Tesla CEO Elon Musk’s 10-year Performance Award has attracted both support and criticism, with major investors Baillie Gifford & Co. and T. Rowe Price Group Inc. expressing their favor of the plan, and proxy service firm Glass Lewis asserting its opposition to the CEO’s potential total compensation.
Baillie Gifford & Co. and T. Rowe Price Group Inc. — firms which own a combined 14 percent worth of Tesla shares — have both announced their support for Musk’s proposed 10-year compensation plan. In a statement to Bloomberg, Baillie Gifford partner and fund manager Tom Slater stated that Tesla’s suggested performance award is satisfactory considering that the California-based firm has managed to grow and thrive due to Musk’s drive and vision.
“We think what Tesla has achieved so far is pretty remarkable, but there’s more they can do in not just automotive, but the energy markets. Elon Musk — his drive and his vision — has been a really important part of getting us to this point. Tesla still needs that drive and that vision to push the business,” Slater said.
Joel Grant, an automotive and industrial analyst at T. Rowe Price, further noted that the proposed performance award is a way to keep Elon Musk on the helm of Tesla. According to Grant, T. Rowe Price would prefer it if Elon Musk can lead the electric car maker and energy firm for the foreseeable future.
“The package was designed to retain him, and we are on board with the intention. We want to make sure that Elon stays and uses Tesla as a vehicle for a lot of growth,” the analyst said.
Proxy adviser Glass Lewis, however, begs to differ. In a statement to Market Watch, the shareholder advisor stated that the rewards waiting for Elon Musk if he manages to attain his goals over the next 10 years would be far too large. This compensation, according to Glass Lewis, has encouraged the proxy adviser to oppose the proposed performance award, according to a Market Watch report.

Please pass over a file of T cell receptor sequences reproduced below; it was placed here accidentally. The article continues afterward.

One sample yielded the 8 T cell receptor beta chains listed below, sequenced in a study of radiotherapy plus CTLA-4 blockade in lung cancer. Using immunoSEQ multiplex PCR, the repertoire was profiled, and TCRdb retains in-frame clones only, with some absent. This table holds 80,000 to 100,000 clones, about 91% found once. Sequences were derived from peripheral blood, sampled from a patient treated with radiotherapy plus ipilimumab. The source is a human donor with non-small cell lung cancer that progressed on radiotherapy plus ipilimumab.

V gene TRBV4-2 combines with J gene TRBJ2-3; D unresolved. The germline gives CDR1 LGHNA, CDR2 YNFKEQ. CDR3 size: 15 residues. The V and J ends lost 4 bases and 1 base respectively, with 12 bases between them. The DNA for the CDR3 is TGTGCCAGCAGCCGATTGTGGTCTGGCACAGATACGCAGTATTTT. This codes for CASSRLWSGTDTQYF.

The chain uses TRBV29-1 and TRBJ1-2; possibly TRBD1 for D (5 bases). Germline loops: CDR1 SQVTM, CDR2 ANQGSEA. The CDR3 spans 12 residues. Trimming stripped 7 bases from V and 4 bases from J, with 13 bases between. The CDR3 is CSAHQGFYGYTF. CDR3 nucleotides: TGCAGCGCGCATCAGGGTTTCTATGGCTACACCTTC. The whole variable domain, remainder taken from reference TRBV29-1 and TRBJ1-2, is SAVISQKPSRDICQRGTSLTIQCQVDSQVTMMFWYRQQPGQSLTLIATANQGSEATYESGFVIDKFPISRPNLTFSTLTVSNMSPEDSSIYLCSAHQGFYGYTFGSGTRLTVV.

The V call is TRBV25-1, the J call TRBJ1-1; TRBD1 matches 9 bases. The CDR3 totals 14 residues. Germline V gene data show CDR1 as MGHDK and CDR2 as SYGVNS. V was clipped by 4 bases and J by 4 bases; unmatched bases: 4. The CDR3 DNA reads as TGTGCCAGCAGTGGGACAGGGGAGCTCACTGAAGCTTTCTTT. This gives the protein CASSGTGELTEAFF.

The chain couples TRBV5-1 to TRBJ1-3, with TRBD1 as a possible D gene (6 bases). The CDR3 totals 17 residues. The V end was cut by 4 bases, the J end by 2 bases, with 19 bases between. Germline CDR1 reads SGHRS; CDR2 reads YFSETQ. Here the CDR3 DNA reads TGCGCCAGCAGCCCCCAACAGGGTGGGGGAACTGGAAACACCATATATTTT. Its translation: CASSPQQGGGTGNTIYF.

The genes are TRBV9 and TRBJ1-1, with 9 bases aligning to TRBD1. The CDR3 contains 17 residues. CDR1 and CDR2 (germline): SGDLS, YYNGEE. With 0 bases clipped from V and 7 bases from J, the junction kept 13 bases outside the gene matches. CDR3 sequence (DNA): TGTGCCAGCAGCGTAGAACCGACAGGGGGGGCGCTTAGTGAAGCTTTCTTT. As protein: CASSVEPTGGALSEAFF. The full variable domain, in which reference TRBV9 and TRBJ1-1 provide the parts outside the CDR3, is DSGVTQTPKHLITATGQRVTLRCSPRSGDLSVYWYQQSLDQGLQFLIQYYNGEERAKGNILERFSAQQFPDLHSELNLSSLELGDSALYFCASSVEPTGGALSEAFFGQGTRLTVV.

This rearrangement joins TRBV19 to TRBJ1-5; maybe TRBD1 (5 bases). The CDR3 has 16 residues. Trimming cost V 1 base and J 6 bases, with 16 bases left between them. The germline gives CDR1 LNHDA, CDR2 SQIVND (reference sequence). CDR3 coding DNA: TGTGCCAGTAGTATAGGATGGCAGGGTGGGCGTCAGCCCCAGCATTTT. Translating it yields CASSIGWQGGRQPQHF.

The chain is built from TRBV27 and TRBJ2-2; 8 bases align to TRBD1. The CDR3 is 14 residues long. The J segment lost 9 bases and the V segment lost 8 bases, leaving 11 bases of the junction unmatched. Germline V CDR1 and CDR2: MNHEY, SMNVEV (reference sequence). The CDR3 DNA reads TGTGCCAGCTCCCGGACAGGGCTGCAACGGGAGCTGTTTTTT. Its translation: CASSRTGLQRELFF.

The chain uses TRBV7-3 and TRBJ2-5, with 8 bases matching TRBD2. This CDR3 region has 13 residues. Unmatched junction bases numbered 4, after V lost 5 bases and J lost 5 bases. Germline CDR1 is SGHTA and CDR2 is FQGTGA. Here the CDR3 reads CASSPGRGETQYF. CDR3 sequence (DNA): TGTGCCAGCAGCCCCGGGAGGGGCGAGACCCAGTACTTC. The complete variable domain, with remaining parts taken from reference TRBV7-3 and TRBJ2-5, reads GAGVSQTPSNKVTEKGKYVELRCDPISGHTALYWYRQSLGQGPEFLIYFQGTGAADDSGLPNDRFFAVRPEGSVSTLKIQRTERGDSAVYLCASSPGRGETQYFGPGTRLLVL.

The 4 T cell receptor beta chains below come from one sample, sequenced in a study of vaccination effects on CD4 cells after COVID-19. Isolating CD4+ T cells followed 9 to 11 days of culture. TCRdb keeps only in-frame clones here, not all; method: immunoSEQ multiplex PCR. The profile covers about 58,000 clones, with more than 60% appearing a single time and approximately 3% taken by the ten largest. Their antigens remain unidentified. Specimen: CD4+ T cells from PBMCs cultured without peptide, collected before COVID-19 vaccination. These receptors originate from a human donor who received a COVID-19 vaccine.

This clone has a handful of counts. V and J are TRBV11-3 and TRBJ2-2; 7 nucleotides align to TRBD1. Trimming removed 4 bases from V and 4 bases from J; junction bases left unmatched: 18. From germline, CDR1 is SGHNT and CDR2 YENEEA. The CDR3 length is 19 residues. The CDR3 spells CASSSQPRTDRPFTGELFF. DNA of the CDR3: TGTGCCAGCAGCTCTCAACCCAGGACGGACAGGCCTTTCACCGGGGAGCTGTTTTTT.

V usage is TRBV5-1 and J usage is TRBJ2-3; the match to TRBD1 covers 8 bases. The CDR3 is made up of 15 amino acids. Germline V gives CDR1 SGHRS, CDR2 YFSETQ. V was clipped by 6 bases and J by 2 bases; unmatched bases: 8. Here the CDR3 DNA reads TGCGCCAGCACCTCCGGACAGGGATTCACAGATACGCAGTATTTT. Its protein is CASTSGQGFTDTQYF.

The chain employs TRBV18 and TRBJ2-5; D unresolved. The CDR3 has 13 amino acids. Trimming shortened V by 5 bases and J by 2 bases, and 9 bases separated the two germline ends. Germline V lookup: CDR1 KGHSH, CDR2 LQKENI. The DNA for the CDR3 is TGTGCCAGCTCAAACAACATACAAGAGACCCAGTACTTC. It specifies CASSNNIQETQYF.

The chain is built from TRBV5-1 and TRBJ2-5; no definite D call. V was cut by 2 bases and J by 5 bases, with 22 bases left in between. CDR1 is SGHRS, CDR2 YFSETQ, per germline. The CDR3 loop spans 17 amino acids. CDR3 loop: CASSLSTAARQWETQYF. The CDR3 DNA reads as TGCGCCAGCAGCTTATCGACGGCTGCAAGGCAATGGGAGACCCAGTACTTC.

“Tesla’s proposal is peculiar in that it provides increasingly outsized compensation for levels of success ranging from noteworthy to unparalleled, while at the same time allowing Musk to keep his distance from the company.
“The potential up-front and future dilutive impacts to shareholders, along with the possibility of extraordinary pay levels even without commensurately exceptional performance, lead us to recommend that shareholders oppose this proposal.”
Modeled after his 2012 compensation plan, Musk’s new 10-year performance award is a high-risk, high-reward venture. As we noted in a previous report, Musk’s proposed award consists of a 10-year grant on stock options that vests in 12 tranches, with each of the tranches vesting only if the California-based firm can meet both the company’s target market cap and operational milestones. If successful, Elon Musk would raise Tesla’s market cap to $650 billion, and he would own roughly 28.3% of the company. If unsuccessful, however, Elon Musk will receive no pay at all.
Elon Musk’s proposed 10-year compensation plan is set to pass through a votation from the company’s shareholders on March 21, 2018, at 9:00 a.m. PST at the Tesla Training Center in Fremont, CA.